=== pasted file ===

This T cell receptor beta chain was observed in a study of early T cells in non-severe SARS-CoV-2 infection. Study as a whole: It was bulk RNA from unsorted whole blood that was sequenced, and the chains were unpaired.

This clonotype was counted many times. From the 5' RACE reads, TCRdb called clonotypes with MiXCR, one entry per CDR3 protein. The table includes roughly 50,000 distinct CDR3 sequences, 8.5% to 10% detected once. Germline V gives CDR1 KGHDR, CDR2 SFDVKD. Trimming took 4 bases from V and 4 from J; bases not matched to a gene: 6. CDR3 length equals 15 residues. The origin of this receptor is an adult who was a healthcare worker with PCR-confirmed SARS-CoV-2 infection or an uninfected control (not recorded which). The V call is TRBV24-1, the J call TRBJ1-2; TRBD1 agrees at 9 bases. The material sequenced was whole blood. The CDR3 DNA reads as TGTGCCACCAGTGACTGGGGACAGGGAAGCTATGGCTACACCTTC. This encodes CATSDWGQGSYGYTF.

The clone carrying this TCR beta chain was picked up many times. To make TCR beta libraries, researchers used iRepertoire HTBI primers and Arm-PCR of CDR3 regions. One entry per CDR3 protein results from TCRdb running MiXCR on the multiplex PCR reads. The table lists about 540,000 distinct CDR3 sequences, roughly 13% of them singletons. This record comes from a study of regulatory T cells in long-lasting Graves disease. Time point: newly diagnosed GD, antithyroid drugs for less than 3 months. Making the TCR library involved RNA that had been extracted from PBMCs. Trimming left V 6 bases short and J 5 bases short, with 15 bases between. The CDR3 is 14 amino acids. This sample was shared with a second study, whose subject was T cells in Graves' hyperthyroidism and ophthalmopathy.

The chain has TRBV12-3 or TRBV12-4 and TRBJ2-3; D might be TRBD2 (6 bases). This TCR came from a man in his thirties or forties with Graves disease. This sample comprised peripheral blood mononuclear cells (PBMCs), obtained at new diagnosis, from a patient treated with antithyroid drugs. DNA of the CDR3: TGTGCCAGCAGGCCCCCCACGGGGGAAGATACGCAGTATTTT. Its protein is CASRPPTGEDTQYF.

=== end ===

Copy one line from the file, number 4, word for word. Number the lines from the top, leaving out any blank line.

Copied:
The chain has TRBV12-3 or TRBV12-4 and TRBJ2-3; D might be TRBD2 (6 bases). This TCR came from a man in his thirties or forties with Graves disease. This sample comprised peripheral blood mononuclear cells (PBMCs), obtained at new diagnosis, from a patient treated with antithyroid drugs. DNA of the CDR3: TGTGCCAGCAGGCCCCCCACGGGGGAAGATACGCAGTATTTT. Its protein is CASRPPTGEDTQYF.